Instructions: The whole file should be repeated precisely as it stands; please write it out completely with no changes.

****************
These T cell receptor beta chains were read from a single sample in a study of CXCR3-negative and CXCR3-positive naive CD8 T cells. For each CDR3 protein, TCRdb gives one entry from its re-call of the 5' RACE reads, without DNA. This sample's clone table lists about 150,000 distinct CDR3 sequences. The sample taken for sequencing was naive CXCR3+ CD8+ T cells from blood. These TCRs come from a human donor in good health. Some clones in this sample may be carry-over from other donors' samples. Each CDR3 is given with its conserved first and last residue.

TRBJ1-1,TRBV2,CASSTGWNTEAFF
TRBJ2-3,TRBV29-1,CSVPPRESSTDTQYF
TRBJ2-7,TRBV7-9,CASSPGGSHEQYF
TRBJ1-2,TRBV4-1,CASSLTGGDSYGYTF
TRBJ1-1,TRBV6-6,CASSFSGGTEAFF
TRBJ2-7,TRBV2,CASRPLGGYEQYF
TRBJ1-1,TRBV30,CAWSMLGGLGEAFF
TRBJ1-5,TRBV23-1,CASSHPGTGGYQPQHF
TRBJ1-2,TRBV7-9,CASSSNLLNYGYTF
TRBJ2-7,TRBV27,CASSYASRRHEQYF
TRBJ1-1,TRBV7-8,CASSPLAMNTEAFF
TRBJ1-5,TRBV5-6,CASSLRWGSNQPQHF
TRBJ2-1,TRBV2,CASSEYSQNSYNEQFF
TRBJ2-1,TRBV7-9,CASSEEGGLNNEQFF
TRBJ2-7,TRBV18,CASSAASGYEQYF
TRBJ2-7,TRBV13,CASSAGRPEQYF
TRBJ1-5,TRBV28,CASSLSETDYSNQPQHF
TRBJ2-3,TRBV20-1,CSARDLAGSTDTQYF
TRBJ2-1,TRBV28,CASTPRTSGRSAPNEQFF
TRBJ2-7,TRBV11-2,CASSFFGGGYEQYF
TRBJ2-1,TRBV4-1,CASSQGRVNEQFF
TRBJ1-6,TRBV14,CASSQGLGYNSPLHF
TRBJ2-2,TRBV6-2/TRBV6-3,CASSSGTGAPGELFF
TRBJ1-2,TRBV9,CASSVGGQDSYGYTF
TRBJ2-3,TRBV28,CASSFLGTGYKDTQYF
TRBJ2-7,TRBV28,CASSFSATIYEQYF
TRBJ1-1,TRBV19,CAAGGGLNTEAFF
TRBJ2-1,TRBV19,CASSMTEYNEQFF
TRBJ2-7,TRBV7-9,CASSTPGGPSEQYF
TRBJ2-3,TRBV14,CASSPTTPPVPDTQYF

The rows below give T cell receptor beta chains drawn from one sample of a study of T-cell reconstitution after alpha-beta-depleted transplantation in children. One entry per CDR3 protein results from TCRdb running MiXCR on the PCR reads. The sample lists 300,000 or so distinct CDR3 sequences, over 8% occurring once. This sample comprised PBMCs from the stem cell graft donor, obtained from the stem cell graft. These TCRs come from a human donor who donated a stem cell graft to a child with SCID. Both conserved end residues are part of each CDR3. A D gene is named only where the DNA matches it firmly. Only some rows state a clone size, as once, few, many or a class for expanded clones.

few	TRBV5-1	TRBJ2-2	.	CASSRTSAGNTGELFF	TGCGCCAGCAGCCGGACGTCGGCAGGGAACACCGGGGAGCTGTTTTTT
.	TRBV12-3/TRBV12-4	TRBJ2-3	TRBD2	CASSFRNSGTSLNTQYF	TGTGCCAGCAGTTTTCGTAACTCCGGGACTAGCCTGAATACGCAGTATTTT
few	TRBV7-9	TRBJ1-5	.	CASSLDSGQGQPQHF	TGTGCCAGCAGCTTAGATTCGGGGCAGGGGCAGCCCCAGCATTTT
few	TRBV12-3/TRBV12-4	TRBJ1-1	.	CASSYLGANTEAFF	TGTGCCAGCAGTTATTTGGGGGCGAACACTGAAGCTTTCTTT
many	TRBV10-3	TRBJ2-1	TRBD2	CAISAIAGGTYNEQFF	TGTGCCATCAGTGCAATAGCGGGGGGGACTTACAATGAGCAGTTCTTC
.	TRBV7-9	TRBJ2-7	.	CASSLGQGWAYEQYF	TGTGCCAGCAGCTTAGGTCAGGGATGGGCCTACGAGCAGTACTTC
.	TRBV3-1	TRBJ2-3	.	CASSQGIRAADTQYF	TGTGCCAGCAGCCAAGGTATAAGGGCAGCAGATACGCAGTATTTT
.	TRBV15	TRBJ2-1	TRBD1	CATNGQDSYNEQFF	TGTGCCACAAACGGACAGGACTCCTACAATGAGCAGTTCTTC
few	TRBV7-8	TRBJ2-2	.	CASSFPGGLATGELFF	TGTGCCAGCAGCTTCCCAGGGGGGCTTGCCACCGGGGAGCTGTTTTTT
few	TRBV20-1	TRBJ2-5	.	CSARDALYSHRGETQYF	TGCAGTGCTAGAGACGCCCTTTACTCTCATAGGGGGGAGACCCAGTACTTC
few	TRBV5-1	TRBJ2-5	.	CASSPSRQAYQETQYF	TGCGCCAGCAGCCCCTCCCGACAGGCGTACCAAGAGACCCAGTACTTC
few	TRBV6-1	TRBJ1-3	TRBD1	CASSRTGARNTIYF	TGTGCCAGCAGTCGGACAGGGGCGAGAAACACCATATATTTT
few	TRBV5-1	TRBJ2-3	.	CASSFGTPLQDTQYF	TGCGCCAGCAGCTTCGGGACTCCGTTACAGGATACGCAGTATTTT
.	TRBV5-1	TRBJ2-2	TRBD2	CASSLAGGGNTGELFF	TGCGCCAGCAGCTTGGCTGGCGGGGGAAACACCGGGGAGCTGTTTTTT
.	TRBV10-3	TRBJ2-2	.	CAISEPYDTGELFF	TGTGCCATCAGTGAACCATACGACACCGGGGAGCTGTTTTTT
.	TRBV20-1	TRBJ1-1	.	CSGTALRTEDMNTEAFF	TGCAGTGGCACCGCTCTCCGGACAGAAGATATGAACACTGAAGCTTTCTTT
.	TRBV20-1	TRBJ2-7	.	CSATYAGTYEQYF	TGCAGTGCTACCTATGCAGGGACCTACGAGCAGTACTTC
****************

These T cell receptor beta chains were read from a single sample in a study of CXCR3-negative and CXCR3-positive naive CD8 T cells. For each CDR3 protein, TCRdb gives one entry from its re-call of the 5' RACE reads, without DNA. This sample's clone table lists about 150,000 distinct CDR3 sequences. The sample taken for sequencing was naive CXCR3+ CD8+ T cells from blood. These TCRs come from a human donor in good health. Some clones in this sample may be carry-over from other donors' samples. Each CDR3 is given with its conserved first and last residue.

TRBJ1-1,TRBV2,CASSTGWNTEAFF
TRBJ2-3,TRBV29-1,CSVPPRESSTDTQYF
TRBJ2-7,TRBV7-9,CASSPGGSHEQYF
TRBJ1-2,TRBV4-1,CASSLTGGDSYGYTF
TRBJ1-1,TRBV6-6,CASSFSGGTEAFF
TRBJ2-7,TRBV2,CASRPLGGYEQYF
TRBJ1-1,TRBV30,CAWSMLGGLGEAFF
TRBJ1-5,TRBV23-1,CASSHPGTGGYQPQHF
TRBJ1-2,TRBV7-9,CASSSNLLNYGYTF
TRBJ2-7,TRBV27,CASSYASRRHEQYF
TRBJ1-1,TRBV7-8,CASSPLAMNTEAFF
TRBJ1-5,TRBV5-6,CASSLRWGSNQPQHF
TRBJ2-1,TRBV2,CASSEYSQNSYNEQFF
TRBJ2-1,TRBV7-9,CASSEEGGLNNEQFF
TRBJ2-7,TRBV18,CASSAASGYEQYF
TRBJ2-7,TRBV13,CASSAGRPEQYF
TRBJ1-5,TRBV28,CASSLSETDYSNQPQHF
TRBJ2-3,TRBV20-1,CSARDLAGSTDTQYF
TRBJ2-1,TRBV28,CASTPRTSGRSAPNEQFF
TRBJ2-7,TRBV11-2,CASSFFGGGYEQYF
TRBJ2-1,TRBV4-1,CASSQGRVNEQFF
TRBJ1-6,TRBV14,CASSQGLGYNSPLHF
TRBJ2-2,TRBV6-2/TRBV6-3,CASSSGTGAPGELFF
TRBJ1-2,TRBV9,CASSVGGQDSYGYTF
TRBJ2-3,TRBV28,CASSFLGTGYKDTQYF
TRBJ2-7,TRBV28,CASSFSATIYEQYF
TRBJ1-1,TRBV19,CAAGGGLNTEAFF
TRBJ2-1,TRBV19,CASSMTEYNEQFF
TRBJ2-7,TRBV7-9,CASSTPGGPSEQYF
TRBJ2-3,TRBV14,CASSPTTPPVPDTQYF

The rows below give T cell receptor beta chains drawn from one sample of a study of T-cell reconstitution after alpha-beta-depleted transplantation in children. One entry per CDR3 protein results from TCRdb running MiXCR on the PCR reads. The sample lists 300,000 or so distinct CDR3 sequences, over 8% occurring once. This sample comprised PBMCs from the stem cell graft donor, obtained from the stem cell graft. These TCRs come from a human donor who donated a stem cell graft to a child with SCID. Both conserved end residues are part of each CDR3. A D gene is named only where the DNA matches it firmly. Only some rows state a clone size, as once, few, many or a class for expanded clones.

few	TRBV5-1	TRBJ2-2	.	CASSRTSAGNTGELFF	TGCGCCAGCAGCCGGACGTCGGCAGGGAACACCGGGGAGCTGTTTTTT
.	TRBV12-3/TRBV12-4	TRBJ2-3	TRBD2	CASSFRNSGTSLNTQYF	TGTGCCAGCAGTTTTCGTAACTCCGGGACTAGCCTGAATACGCAGTATTTT
few	TRBV7-9	TRBJ1-5	.	CASSLDSGQGQPQHF	TGTGCCAGCAGCTTAGATTCGGGGCAGGGGCAGCCCCAGCATTTT
few	TRBV12-3/TRBV12-4	TRBJ1-1	.	CASSYLGANTEAFF	TGTGCCAGCAGTTATTTGGGGGCGAACACTGAAGCTTTCTTT
many	TRBV10-3	TRBJ2-1	TRBD2	CAISAIAGGTYNEQFF	TGTGCCATCAGTGCAATAGCGGGGGGGACTTACAATGAGCAGTTCTTC
.	TRBV7-9	TRBJ2-7	.	CASSLGQGWAYEQYF	TGTGCCAGCAGCTTAGGTCAGGGATGGGCCTACGAGCAGTACTTC
.	TRBV3-1	TRBJ2-3	.	CASSQGIRAADTQYF	TGTGCCAGCAGCCAAGGTATAAGGGCAGCAGATACGCAGTATTTT
.	TRBV15	TRBJ2-1	TRBD1	CATNGQDSYNEQFF	TGTGCCACAAACGGACAGGACTCCTACAATGAGCAGTTCTTC
few	TRBV7-8	TRBJ2-2	.	CASSFPGGLATGELFF	TGTGCCAGCAGCTTCCCAGGGGGGCTTGCCACCGGGGAGCTGTTTTTT
few	TRBV20-1	TRBJ2-5	.	CSARDALYSHRGETQYF	TGCAGTGCTAGAGACGCCCTTTACTCTCATAGGGGGGAGACCCAGTACTTC
few	TRBV5-1	TRBJ2-5	.	CASSPSRQAYQETQYF	TGCGCCAGCAGCCCCTCCCGACAGGCGTACCAAGAGACCCAGTACTTC
few	TRBV6-1	TRBJ1-3	TRBD1	CASSRTGARNTIYF	TGTGCCAGCAGTCGGACAGGGGCGAGAAACACCATATATTTT
few	TRBV5-1	TRBJ2-3	.	CASSFGTPLQDTQYF	TGCGCCAGCAGCTTCGGGACTCCGTTACAGGATACGCAGTATTTT
.	TRBV5-1	TRBJ2-2	TRBD2	CASSLAGGGNTGELFF	TGCGCCAGCAGCTTGGCTGGCGGGGGAAACACCGGGGAGCTGTTTTTT
.	TRBV10-3	TRBJ2-2	.	CAISEPYDTGELFF	TGTGCCATCAGTGAACCATACGACACCGGGGAGCTGTTTTTT
.	TRBV20-1	TRBJ1-1	.	CSGTALRTEDMNTEAFF	TGCAGTGGCACCGCTCTCCGGACAGAAGATATGAACACTGAAGCTTTCTTT
.	TRBV20-1	TRBJ2-7	.	CSATYAGTYEQYF	TGCAGTGCTACCTATGCAGGGACCTACGAGCAGTACTTC